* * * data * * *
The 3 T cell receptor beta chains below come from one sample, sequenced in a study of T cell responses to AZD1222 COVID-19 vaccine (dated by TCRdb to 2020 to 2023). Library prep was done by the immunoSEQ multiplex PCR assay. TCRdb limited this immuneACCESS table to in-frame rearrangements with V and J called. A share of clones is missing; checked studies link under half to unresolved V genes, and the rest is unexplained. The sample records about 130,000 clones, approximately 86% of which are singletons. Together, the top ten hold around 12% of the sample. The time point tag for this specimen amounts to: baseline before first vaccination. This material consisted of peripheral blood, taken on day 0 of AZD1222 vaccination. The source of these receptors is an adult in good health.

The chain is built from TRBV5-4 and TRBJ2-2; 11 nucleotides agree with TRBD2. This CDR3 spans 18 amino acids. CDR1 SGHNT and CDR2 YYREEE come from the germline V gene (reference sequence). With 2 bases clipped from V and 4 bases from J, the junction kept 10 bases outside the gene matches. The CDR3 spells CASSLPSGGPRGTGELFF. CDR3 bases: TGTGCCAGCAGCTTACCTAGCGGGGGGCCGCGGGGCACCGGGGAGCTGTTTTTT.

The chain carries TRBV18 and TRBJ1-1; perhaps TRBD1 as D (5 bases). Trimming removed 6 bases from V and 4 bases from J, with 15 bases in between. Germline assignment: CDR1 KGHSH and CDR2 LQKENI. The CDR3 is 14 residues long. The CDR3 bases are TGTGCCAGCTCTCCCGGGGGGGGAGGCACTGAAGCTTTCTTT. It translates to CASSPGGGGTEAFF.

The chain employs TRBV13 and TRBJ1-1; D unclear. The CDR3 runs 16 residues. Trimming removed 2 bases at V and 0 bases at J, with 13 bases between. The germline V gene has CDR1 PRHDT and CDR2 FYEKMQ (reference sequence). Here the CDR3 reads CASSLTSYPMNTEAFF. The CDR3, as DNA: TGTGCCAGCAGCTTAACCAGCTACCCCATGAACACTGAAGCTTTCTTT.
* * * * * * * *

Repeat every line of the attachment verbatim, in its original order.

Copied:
The 3 T cell receptor beta chains below come from one sample, sequenced in a study of T cell responses to AZD1222 COVID-19 vaccine (dated by TCRdb to 2020 to 2023). Library prep was done by the immunoSEQ multiplex PCR assay. TCRdb limited this immuneACCESS table to in-frame rearrangements with V and J called. A share of clones is missing; checked studies link under half to unresolved V genes, and the rest is unexplained. The sample records about 130,000 clones, approximately 86% of which are singletons. Together, the top ten hold around 12% of the sample. The time point tag for this specimen amounts to: baseline before first vaccination. This material consisted of peripheral blood, taken on day 0 of AZD1222 vaccination. The source of these receptors is an adult in good health.

The chain is built from TRBV5-4 and TRBJ2-2; 11 nucleotides agree with TRBD2. This CDR3 spans 18 amino acids. CDR1 SGHNT and CDR2 YYREEE come from the germline V gene (reference sequence). With 2 bases clipped from V and 4 bases from J, the junction kept 10 bases outside the gene matches. The CDR3 spells CASSLPSGGPRGTGELFF. CDR3 bases: TGTGCCAGCAGCTTACCTAGCGGGGGGCCGCGGGGCACCGGGGAGCTGTTTTTT.

The chain carries TRBV18 and TRBJ1-1; perhaps TRBD1 as D (5 bases). Trimming removed 6 bases from V and 4 bases from J, with 15 bases in between. Germline assignment: CDR1 KGHSH and CDR2 LQKENI. The CDR3 is 14 residues long. The CDR3 bases are TGTGCCAGCTCTCCCGGGGGGGGAGGCACTGAAGCTTTCTTT. It translates to CASSPGGGGTEAFF.

The chain employs TRBV13 and TRBJ1-1; D unclear. The CDR3 runs 16 residues. Trimming removed 2 bases at V and 0 bases at J, with 13 bases between. The germline V gene has CDR1 PRHDT and CDR2 FYEKMQ (reference sequence). Here the CDR3 reads CASSLTSYPMNTEAFF. The CDR3, as DNA: TGTGCCAGCAGCTTAACCAGCTACCCCATGAACACTGAAGCTTTCTTT.